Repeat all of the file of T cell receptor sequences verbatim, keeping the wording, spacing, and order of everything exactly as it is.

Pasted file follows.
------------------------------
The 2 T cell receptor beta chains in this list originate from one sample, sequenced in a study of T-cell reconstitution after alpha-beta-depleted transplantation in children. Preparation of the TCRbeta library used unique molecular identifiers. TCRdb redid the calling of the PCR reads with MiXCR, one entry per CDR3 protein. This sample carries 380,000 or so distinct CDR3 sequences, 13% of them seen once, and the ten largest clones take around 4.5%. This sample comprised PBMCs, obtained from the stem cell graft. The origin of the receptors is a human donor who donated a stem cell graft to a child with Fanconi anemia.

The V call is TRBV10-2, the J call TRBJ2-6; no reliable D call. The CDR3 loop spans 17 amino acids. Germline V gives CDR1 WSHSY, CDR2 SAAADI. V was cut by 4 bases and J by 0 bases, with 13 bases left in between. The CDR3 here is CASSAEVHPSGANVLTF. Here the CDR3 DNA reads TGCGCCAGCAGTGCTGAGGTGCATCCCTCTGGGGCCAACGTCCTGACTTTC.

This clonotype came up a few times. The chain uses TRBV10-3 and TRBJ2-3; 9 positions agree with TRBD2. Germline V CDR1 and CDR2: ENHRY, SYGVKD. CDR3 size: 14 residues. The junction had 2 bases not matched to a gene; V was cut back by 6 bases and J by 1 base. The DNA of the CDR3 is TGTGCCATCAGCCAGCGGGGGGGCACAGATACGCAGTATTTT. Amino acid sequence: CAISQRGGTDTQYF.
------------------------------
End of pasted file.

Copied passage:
The 2 T cell receptor beta chains in this list originate from one sample, sequenced in a study of T-cell reconstitution after alpha-beta-depleted transplantation in children. Preparation of the TCRbeta library used unique molecular identifiers. TCRdb redid the calling of the PCR reads with MiXCR, one entry per CDR3 protein. This sample carries 380,000 or so distinct CDR3 sequences, 13% of them seen once, and the ten largest clones take around 4.5%. This sample comprised PBMCs, obtained from the stem cell graft. The origin of the receptors is a human donor who donated a stem cell graft to a child with Fanconi anemia.

The V call is TRBV10-2, the J call TRBJ2-6; no reliable D call. The CDR3 loop spans 17 amino acids. Germline V gives CDR1 WSHSY, CDR2 SAAADI. V was cut by 4 bases and J by 0 bases, with 13 bases left in between. The CDR3 here is CASSAEVHPSGANVLTF. Here the CDR3 DNA reads TGCGCCAGCAGTGCTGAGGTGCATCCCTCTGGGGCCAACGTCCTGACTTTC.

This clonotype came up a few times. The chain uses TRBV10-3 and TRBJ2-3; 9 positions agree with TRBD2. Germline V CDR1 and CDR2: ENHRY, SYGVKD. CDR3 size: 14 residues. The junction had 2 bases not matched to a gene; V was cut back by 6 bases and J by 1 base. The DNA of the CDR3 is TGTGCCATCAGCCAGCGGGGGGGCACAGATACGCAGTATTTT. Amino acid sequence: CAISQRGGTDTQYF.